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<<  -- 2 --  Robert Anderson    SLAVE LABOUR


Henze has written tellingly about the Second Piano Concerto, which is hardly unpolitical: 'It is the work of somebody who verbalises his dissatisfaction, his powerlessness, his desires with so-called middle-class convention'. He characterises the work as 'a piece of slave labour', from which 'there is no way out'. The concerto begins with a seismic explosion, from which the admirable soloist Rolf Plagge emerges apparently unscathed and unperturbed [listen -- track 1, 0:05-1:09]. There are similar cataclysmic events mounted by the orchestra and Gerhard Markson in the opening Moderato, but Plagge plods steadily on with commendable sangfroid. Henze describes the succeeding Vivace as the core of the piece, made up of 'four sound blocks, each of which is submitted to three prismlike modifications'. Many a hearing would be necessary to locate the exact position of each prism; meanwhile it is easy to enjoy the music's ebullience and the soloist's temporary escape from earthquakes and slavery [listen -- track 1, 12:48-13:40]. The final section owes its doomladen sense of guilt to one of Shakespeare's bleaker texts, Sonnet 129 beginning,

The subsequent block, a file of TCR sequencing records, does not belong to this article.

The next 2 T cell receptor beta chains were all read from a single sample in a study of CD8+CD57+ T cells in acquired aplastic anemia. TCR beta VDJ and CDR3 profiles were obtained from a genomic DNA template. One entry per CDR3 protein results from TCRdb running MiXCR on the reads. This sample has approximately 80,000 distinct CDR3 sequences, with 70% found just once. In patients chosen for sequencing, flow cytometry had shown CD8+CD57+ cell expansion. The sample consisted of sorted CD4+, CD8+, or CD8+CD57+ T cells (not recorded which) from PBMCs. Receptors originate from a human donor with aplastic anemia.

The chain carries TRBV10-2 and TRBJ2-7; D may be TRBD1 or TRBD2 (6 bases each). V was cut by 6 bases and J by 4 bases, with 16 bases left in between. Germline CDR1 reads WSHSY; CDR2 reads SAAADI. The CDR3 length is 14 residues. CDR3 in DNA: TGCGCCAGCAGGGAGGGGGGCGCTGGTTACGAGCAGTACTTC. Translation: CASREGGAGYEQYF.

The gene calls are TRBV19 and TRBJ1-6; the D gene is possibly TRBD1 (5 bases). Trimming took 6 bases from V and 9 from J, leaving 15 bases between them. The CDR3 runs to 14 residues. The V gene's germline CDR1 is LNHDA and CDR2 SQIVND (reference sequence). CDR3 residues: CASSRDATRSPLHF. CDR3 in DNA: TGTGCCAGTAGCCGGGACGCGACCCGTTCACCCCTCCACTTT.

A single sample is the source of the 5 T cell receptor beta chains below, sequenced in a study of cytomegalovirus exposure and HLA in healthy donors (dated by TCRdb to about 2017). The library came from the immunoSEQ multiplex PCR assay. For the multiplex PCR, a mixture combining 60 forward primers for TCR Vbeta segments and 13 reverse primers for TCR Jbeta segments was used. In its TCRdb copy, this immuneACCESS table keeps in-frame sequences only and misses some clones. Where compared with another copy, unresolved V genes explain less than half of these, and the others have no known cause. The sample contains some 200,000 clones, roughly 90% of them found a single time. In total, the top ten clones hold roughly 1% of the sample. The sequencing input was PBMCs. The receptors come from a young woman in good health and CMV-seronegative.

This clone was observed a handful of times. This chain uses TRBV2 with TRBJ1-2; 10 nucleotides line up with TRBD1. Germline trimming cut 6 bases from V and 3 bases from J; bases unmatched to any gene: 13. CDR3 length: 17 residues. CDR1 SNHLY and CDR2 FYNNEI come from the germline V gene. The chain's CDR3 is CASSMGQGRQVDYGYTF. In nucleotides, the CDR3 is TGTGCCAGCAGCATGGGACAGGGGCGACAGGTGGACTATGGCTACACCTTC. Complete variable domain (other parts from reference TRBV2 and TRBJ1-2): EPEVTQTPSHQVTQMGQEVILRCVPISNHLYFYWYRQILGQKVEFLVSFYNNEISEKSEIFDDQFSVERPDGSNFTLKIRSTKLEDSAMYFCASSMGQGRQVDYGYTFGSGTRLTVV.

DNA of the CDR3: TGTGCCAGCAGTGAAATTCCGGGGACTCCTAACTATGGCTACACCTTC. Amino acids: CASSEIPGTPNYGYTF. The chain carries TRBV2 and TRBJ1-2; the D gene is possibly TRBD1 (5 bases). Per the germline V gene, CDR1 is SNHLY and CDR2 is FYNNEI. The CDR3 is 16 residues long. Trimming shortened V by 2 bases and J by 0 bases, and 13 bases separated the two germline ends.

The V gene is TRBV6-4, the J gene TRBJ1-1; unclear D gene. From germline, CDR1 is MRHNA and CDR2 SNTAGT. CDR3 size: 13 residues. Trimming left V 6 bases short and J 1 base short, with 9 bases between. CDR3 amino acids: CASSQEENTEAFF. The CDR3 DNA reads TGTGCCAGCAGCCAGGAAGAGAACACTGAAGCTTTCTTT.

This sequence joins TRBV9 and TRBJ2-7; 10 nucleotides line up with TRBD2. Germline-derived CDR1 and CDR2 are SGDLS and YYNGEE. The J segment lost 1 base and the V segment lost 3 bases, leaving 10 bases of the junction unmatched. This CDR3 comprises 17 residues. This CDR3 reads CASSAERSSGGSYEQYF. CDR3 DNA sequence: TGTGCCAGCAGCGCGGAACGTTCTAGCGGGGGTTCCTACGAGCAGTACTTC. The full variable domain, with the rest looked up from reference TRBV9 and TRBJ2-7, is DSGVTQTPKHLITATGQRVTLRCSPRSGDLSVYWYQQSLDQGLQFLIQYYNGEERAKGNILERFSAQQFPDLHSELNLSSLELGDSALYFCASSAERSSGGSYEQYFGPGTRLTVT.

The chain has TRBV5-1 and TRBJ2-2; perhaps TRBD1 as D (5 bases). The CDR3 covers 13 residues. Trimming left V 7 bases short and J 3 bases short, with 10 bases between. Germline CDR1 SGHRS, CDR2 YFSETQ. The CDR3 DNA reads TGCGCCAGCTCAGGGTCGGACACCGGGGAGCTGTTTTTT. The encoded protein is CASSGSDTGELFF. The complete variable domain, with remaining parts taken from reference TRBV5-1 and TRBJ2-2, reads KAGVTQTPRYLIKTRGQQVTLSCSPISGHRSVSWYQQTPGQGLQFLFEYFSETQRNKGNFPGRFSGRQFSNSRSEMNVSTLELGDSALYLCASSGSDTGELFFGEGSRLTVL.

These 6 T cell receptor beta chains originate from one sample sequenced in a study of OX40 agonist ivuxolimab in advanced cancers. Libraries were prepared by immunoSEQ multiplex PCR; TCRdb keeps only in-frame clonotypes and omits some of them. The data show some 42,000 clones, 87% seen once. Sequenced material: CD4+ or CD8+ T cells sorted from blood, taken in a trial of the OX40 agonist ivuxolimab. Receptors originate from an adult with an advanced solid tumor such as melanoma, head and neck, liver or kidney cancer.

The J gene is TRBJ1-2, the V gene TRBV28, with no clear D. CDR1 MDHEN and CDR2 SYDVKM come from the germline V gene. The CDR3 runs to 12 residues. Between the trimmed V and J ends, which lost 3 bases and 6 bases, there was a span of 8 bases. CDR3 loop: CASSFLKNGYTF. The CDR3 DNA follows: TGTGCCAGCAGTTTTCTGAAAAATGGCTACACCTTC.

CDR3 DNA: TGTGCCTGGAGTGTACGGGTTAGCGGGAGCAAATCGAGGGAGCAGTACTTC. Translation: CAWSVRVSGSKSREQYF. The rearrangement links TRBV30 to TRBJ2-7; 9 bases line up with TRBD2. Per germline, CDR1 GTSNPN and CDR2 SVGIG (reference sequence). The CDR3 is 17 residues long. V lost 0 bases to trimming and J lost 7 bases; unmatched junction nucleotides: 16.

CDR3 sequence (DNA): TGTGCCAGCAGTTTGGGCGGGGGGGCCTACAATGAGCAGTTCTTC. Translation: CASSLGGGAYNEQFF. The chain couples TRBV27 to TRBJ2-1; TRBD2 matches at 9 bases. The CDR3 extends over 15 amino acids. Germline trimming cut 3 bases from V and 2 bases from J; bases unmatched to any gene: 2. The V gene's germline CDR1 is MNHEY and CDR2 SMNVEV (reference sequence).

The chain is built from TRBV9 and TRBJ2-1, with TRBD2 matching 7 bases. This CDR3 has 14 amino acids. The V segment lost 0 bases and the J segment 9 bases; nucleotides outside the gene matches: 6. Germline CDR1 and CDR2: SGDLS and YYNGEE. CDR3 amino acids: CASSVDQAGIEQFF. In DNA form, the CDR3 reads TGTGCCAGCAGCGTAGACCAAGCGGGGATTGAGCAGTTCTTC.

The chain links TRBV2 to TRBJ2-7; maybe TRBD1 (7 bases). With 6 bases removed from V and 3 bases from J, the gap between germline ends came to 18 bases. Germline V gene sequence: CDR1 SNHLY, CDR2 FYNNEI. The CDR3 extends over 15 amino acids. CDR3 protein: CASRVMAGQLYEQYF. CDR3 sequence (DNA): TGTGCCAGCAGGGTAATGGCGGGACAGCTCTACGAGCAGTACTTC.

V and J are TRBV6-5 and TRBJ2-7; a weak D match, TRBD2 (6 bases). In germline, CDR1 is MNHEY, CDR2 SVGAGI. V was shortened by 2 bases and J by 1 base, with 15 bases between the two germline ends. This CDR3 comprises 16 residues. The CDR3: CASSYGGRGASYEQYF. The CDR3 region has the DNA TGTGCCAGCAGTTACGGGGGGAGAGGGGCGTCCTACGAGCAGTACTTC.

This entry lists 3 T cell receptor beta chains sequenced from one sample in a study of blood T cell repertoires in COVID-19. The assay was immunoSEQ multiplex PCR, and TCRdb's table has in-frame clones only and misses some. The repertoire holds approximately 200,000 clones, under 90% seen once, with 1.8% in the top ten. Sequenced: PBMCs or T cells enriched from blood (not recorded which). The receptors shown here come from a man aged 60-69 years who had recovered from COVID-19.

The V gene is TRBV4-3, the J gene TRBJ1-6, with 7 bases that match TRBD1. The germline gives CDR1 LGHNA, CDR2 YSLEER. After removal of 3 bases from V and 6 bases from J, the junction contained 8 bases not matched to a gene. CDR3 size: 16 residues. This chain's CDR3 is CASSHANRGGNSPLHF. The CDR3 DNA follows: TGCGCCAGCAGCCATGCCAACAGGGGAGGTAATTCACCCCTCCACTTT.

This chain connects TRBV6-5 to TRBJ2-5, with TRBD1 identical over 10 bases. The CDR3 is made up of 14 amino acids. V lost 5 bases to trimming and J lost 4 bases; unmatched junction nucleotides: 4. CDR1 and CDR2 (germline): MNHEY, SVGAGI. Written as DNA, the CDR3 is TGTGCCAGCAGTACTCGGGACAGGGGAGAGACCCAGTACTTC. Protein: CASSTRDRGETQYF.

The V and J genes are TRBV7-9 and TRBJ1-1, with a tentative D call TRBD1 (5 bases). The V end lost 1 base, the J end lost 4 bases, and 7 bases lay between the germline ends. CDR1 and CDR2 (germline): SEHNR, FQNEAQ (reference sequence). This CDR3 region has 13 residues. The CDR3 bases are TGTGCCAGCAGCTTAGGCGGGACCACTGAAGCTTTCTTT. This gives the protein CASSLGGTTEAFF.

The expense of spirit in a waste of shame
Is lust in action; and till action, lust
Is perjured, murderous, bloody, full of blame,
Savage, extreme, rude, cruel, not to trust.

Henze suggests the sonnet might provide a motto for the whole concerto; certainly it informs the painful nips, shrieks and stabbing menace that begin the second Moderato section [listen -- track 2, 0:00-1:10].

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Copyright © 2 April 2003 Robert Anderson, London, UK


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